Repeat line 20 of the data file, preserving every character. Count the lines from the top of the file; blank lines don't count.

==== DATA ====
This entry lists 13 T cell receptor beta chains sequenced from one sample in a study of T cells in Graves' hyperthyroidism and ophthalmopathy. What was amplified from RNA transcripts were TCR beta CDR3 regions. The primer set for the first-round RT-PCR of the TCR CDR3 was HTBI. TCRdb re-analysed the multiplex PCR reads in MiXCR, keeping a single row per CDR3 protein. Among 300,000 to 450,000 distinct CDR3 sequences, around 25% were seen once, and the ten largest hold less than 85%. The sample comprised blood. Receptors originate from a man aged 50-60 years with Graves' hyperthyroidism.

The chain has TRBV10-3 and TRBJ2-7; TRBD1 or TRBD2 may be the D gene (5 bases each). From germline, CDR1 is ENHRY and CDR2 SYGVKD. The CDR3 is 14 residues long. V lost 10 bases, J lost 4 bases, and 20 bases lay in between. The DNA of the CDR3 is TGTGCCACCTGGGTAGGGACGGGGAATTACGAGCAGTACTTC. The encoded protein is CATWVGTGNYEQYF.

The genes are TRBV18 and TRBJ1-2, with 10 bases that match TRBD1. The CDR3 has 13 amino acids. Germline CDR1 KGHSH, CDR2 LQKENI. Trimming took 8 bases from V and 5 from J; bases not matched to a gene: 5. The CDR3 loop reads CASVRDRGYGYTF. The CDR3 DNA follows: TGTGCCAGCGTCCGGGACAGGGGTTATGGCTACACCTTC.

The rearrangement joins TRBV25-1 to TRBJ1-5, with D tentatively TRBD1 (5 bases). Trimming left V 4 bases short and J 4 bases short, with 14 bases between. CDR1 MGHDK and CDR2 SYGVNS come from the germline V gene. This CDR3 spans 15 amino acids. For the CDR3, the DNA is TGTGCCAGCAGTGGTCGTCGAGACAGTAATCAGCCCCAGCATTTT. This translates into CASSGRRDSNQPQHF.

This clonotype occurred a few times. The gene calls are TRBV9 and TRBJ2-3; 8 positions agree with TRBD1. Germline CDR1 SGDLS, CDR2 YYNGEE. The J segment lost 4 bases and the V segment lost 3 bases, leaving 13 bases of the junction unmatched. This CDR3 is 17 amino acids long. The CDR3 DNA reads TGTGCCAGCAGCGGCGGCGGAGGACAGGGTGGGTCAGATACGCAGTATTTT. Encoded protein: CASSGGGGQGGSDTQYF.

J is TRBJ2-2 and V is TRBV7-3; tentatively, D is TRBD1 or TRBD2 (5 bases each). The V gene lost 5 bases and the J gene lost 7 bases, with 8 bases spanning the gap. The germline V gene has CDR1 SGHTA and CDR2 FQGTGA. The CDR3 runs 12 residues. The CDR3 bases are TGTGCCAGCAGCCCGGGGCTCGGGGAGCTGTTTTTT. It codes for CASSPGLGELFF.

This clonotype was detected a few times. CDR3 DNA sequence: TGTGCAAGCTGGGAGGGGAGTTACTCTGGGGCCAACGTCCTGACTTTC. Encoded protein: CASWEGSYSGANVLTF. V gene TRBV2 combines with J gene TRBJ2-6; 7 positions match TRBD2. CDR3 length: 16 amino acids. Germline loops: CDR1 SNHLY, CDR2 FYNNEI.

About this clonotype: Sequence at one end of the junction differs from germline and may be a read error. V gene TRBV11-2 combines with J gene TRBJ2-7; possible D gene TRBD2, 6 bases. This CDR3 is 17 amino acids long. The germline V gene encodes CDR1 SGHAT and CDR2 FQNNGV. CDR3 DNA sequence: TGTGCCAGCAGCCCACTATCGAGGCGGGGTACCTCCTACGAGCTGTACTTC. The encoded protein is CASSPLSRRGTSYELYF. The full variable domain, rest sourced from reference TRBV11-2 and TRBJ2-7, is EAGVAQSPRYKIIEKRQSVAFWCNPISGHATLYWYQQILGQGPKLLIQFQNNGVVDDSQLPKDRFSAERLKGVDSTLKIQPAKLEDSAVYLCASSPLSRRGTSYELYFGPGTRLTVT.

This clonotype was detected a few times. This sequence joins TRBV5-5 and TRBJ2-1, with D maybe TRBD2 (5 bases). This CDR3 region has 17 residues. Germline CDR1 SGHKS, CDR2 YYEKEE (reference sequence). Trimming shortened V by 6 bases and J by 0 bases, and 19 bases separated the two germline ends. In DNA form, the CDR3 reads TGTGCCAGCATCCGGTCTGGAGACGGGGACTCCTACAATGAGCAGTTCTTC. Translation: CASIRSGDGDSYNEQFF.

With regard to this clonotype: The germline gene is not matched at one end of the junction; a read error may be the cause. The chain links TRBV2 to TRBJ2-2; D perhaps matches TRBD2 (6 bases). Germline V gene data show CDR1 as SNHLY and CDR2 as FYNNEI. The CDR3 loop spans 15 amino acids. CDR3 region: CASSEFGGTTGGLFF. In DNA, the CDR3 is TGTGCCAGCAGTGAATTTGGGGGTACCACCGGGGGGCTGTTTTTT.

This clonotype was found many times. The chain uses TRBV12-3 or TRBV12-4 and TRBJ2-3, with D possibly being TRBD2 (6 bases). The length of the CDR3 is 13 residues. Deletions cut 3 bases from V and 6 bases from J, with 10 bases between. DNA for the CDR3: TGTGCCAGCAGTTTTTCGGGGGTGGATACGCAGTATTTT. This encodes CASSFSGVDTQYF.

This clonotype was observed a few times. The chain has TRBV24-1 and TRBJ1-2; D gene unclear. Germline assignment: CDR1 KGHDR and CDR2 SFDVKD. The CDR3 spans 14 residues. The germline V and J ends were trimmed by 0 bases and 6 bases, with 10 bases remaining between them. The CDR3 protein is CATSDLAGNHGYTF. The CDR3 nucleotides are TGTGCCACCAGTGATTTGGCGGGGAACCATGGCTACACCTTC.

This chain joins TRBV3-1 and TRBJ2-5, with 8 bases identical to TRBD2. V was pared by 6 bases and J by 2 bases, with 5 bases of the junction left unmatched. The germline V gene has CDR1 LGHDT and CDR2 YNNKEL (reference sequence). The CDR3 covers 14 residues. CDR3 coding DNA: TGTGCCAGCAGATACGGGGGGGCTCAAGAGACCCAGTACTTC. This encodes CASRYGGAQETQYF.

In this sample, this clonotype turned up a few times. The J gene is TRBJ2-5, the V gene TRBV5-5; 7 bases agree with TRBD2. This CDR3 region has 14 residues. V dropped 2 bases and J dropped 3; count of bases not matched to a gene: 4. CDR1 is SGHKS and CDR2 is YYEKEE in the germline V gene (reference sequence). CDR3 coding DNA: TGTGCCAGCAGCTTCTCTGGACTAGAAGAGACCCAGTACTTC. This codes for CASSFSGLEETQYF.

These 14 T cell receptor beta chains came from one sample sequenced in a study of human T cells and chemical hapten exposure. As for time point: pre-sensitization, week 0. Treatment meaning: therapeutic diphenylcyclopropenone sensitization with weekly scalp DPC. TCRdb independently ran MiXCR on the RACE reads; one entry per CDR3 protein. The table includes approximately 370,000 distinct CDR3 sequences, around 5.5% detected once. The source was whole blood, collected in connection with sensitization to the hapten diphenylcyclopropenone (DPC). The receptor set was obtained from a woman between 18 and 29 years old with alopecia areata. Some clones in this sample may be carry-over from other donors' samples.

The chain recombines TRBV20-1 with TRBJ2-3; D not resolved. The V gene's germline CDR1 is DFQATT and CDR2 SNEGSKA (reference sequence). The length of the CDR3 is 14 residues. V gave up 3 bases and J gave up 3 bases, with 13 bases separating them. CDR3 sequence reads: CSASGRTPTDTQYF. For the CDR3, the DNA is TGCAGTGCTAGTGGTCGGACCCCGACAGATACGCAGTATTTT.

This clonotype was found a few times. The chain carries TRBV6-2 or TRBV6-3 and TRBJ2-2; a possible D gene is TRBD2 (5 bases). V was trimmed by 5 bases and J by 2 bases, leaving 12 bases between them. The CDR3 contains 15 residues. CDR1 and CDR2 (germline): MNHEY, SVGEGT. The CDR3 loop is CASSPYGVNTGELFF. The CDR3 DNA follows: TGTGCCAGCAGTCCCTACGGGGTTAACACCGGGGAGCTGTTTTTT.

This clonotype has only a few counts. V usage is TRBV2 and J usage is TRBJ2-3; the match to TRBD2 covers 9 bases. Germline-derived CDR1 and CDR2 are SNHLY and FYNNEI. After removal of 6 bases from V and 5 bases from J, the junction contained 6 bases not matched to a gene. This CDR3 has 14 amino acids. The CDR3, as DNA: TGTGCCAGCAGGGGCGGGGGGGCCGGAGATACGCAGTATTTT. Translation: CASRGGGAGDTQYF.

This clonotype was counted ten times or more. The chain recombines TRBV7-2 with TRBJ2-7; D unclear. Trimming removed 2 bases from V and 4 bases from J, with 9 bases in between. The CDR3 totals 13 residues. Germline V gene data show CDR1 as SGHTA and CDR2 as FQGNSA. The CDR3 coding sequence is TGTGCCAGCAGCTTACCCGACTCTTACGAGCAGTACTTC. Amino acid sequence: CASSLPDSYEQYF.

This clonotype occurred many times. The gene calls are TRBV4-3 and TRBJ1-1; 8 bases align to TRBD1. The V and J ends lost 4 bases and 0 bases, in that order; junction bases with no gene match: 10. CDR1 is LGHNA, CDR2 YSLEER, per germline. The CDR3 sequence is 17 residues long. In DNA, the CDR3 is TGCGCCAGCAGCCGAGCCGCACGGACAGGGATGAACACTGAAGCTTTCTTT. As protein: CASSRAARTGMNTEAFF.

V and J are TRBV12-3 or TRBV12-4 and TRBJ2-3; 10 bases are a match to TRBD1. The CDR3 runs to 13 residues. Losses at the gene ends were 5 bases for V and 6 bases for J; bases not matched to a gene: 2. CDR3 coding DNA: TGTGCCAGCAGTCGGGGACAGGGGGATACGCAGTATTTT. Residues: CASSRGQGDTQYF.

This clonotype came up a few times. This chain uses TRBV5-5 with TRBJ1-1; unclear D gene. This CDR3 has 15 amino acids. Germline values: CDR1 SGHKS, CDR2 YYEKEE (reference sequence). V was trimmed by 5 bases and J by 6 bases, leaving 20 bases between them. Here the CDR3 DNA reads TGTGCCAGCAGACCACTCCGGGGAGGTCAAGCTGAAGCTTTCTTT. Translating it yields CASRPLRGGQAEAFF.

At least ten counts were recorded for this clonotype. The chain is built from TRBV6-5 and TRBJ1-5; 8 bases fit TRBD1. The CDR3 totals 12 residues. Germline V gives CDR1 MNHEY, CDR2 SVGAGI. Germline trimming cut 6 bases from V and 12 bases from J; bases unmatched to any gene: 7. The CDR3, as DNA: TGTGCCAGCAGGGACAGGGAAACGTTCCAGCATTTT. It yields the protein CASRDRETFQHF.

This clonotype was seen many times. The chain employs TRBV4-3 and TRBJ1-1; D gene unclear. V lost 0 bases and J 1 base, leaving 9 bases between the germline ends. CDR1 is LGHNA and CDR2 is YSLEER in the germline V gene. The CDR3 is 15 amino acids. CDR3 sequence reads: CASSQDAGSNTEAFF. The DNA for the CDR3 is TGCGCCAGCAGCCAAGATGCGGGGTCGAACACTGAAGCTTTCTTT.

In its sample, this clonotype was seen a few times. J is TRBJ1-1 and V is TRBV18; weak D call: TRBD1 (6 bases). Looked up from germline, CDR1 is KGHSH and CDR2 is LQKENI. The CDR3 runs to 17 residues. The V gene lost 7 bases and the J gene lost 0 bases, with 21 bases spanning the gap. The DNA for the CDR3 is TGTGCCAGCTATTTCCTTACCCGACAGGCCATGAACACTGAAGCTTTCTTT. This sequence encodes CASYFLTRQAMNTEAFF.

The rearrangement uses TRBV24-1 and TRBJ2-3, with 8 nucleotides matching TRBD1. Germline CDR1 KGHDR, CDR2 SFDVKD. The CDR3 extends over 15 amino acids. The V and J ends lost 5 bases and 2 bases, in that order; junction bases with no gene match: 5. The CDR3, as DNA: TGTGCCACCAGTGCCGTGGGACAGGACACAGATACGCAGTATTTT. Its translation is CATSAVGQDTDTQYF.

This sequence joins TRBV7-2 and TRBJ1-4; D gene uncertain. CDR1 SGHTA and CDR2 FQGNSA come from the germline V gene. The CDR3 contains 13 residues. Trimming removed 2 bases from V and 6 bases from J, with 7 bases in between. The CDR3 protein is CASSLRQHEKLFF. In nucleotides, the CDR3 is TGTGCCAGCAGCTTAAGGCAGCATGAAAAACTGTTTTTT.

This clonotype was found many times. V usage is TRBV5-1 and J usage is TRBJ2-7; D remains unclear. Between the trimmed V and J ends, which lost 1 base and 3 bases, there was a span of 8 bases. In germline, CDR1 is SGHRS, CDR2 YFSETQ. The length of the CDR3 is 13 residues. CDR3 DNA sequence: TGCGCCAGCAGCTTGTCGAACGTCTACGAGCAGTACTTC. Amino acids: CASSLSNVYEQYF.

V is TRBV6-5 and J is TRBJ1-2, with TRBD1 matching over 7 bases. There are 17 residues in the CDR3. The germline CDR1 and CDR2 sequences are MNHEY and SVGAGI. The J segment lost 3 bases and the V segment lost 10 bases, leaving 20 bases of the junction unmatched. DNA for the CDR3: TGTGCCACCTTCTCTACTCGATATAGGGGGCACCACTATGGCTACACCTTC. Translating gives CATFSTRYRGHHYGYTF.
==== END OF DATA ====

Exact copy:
This clonotype occurred many times. The gene calls are TRBV4-3 and TRBJ1-1; 8 bases align to TRBD1. The V and J ends lost 4 bases and 0 bases, in that order; junction bases with no gene match: 10. CDR1 is LGHNA, CDR2 YSLEER, per germline. The CDR3 sequence is 17 residues long. In DNA, the CDR3 is TGCGCCAGCAGCCGAGCCGCACGGACAGGGATGAACACTGAAGCTTTCTTT. As protein: CASSRAARTGMNTEAFF.